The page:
On Aug 11, 10:22 am, Stathis Papaioannou <stath...@gmail.com> wrote:
> On Thu, Aug 11, 2011 at 10:26 PM, Craig Weinberg <whatsons...@gmail.com> 
> wrote:
> >> You will note that there is no claim here about any theory of
> >> consciousness: it could be intrinsic to matter, it could come from
> >> tiny black holes inside cells, it could be generated on the fly by
> >> God. Whatever it is, can it be separated from function?
> > What do you mean by function? Is yellow a function? Is irony or comedy
> > a function?
> On the one hand there is the third person observable behaviour of the
> neurons: they fire in a certain sequence and ultimately they cause
> muscle contraction.?

I would say that technically they don't cause muscle contraction,
because muscles can and do contract by themselves under the right
biochemical conditions (potassium imbalance, etc). It's not just the
sequence, it's the physical presence of something that is 'firing'
that the proteins of the muscle imitates in it's own language. As we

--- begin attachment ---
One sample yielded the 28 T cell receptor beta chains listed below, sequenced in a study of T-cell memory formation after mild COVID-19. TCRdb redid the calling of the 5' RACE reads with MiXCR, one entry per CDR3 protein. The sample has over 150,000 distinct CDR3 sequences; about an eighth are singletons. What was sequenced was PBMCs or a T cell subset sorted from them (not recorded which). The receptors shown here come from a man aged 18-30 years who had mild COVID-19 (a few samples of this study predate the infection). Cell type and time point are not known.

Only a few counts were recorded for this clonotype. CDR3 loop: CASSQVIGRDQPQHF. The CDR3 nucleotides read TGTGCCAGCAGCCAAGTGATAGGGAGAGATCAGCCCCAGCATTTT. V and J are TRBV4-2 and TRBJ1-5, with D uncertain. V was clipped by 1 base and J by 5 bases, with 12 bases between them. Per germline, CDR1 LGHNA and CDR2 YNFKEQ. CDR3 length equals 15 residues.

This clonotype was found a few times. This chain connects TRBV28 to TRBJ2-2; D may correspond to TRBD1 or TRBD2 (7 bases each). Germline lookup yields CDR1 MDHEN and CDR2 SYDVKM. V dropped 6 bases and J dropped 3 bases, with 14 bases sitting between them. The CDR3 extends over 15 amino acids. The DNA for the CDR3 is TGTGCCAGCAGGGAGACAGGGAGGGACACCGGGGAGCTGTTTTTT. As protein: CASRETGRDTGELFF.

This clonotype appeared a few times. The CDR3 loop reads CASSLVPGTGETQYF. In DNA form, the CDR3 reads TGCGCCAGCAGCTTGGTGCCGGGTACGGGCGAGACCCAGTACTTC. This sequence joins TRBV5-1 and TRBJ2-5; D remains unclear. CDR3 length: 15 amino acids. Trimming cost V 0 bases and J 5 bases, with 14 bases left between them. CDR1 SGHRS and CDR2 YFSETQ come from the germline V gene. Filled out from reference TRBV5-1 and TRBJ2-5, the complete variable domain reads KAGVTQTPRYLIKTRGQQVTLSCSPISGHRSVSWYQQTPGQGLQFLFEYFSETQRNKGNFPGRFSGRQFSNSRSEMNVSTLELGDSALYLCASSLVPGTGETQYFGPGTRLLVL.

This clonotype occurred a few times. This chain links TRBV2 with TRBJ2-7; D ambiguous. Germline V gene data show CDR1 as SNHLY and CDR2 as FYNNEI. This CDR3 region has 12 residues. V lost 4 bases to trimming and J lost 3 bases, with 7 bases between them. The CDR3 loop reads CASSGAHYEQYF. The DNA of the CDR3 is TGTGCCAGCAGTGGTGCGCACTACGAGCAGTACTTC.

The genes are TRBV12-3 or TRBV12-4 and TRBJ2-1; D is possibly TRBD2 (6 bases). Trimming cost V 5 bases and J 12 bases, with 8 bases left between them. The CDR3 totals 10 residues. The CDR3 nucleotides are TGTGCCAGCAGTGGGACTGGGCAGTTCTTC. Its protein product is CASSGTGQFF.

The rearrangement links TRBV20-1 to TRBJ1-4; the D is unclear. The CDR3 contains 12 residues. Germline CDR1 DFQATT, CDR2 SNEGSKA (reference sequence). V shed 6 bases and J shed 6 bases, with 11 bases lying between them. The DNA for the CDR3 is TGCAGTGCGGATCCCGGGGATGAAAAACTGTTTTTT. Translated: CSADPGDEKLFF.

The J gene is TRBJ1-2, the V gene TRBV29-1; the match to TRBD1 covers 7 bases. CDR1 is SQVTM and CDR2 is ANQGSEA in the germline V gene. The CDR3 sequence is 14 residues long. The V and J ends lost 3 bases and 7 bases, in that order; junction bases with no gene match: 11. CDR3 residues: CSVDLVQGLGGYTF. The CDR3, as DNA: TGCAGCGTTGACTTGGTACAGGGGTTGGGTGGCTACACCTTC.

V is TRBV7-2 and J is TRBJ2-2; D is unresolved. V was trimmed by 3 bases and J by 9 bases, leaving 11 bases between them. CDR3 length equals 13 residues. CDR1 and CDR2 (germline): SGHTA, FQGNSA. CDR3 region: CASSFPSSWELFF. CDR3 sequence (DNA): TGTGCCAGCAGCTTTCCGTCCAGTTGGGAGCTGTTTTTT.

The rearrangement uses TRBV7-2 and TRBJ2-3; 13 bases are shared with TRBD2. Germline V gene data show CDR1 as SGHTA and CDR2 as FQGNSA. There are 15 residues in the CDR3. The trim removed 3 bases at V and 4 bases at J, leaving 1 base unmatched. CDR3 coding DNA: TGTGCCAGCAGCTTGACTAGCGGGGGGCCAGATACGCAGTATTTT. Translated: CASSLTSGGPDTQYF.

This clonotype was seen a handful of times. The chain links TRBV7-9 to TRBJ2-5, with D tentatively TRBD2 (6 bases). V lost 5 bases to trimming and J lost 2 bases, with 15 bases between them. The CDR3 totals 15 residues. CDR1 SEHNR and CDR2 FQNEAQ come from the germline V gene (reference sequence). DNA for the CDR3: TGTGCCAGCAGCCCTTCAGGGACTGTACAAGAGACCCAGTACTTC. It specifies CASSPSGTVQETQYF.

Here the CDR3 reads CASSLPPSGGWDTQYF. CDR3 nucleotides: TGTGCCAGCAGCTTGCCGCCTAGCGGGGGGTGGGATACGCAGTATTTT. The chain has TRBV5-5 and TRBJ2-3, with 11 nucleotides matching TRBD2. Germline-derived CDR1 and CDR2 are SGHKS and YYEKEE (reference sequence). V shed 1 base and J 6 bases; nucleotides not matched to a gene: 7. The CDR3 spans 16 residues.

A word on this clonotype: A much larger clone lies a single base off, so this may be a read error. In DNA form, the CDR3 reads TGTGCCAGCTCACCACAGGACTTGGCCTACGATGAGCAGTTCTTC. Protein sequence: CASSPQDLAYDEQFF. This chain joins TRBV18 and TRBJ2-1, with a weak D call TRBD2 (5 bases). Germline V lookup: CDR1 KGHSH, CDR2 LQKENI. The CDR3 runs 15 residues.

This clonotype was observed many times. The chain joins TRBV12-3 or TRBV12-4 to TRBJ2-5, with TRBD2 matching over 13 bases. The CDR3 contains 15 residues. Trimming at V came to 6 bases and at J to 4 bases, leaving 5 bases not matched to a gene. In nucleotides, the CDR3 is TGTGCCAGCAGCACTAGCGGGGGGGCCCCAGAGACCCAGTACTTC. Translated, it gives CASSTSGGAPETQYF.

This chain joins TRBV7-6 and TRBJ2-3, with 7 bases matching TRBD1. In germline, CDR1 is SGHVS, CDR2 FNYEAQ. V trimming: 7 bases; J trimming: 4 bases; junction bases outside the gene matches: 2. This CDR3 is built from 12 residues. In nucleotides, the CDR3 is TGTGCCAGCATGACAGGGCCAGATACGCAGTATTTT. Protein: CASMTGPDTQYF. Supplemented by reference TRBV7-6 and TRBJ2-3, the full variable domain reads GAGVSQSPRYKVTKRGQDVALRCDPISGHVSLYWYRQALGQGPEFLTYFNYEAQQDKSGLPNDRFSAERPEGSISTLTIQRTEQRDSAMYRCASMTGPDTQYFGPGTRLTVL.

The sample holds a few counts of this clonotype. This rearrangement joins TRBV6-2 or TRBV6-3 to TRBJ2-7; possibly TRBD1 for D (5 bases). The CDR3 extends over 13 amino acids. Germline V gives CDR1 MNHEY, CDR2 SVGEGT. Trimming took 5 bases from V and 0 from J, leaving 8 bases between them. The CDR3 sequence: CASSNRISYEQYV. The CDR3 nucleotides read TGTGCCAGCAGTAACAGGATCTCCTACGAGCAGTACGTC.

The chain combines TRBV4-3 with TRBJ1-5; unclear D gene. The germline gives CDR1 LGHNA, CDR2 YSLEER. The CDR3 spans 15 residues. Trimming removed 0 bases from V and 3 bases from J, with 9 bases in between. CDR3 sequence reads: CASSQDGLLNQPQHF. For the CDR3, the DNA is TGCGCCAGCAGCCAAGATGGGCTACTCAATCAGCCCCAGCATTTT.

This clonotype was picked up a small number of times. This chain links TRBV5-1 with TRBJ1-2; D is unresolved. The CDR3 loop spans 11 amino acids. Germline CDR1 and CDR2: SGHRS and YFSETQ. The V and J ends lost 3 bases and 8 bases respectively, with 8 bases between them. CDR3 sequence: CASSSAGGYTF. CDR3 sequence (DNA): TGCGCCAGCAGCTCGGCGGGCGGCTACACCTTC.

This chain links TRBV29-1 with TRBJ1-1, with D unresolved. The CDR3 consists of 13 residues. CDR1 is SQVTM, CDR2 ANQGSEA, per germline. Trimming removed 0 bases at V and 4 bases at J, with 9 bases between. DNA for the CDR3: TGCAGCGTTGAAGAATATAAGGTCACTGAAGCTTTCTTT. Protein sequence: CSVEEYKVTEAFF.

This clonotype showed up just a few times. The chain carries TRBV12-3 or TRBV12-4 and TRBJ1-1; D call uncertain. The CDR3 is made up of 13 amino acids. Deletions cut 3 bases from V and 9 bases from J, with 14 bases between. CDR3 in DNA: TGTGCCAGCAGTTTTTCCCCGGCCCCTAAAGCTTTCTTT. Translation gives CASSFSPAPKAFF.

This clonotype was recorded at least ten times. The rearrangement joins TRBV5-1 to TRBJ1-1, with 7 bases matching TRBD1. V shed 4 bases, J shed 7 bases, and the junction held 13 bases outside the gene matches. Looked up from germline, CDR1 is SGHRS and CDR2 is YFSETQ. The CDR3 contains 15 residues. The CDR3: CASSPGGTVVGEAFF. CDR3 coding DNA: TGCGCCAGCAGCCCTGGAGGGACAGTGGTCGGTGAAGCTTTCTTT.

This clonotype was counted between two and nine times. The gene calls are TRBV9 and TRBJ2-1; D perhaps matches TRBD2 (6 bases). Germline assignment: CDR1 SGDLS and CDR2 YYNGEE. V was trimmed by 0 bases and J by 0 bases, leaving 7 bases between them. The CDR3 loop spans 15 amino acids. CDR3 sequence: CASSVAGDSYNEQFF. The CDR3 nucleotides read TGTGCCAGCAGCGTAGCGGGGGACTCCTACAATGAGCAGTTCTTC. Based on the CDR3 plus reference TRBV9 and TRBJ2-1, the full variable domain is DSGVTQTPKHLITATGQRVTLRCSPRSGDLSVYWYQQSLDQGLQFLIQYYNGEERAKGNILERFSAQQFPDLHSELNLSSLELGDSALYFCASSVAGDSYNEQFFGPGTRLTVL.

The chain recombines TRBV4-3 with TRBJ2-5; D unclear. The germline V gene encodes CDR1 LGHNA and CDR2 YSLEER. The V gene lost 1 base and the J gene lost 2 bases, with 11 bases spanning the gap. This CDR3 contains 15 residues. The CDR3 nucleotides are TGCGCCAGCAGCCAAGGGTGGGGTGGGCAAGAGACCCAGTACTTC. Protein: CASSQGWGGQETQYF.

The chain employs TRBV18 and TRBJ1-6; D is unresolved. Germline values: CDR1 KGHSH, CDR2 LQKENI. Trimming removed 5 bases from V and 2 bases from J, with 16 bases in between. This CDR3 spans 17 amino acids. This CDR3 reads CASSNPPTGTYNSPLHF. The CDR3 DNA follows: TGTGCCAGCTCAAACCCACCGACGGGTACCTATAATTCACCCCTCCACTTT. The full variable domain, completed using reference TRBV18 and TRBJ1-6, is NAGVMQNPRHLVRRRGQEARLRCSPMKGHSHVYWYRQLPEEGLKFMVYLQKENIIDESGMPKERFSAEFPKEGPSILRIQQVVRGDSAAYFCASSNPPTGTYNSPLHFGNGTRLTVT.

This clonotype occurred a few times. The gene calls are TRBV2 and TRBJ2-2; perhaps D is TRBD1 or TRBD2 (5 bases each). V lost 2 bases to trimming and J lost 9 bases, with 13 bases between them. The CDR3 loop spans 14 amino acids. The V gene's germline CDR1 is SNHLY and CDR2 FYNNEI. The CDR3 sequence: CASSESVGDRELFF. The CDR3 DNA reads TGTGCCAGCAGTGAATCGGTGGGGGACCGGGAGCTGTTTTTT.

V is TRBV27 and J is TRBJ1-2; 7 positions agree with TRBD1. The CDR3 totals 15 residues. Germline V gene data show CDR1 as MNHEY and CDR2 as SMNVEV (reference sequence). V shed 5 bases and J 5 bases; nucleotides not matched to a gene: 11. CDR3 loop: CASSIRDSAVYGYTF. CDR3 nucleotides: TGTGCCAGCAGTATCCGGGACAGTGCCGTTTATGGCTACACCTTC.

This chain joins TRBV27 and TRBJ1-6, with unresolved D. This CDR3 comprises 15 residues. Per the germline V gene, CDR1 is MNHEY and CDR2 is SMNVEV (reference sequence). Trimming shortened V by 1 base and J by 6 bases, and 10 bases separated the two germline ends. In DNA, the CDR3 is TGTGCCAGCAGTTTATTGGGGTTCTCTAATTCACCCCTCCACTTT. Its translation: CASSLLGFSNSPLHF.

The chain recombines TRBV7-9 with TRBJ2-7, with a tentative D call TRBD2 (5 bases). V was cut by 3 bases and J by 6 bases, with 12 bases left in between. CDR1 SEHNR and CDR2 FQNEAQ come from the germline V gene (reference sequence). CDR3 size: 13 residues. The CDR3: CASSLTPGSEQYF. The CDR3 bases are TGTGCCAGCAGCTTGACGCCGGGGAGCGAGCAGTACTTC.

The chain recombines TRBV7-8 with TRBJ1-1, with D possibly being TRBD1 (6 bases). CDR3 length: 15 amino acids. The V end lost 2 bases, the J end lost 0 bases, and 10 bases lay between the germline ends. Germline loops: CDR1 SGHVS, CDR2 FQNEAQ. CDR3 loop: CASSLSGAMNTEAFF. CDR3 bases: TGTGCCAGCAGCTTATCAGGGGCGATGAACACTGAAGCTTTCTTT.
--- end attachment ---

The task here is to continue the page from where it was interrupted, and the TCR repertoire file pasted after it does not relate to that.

know, frog legs can be contracted from a wire 'firing', so it's not
just an abstract sequence, it's a concrete physical event.

>On the other hand there is that which can only be
> experienced by the first person. Can these be separated, so that
> neurons can be made which cause the muscles to contract in the same
> sequence when substituted into the brain but lack the subjective
> qualities of normal neurons

Sure, muscles will contract for any old material that can conduct an
electric current. A muscle doesn't require a high level conversation
with the brain's cells to react. We can move in our sleep when we
aren't subjectively conscious of it.


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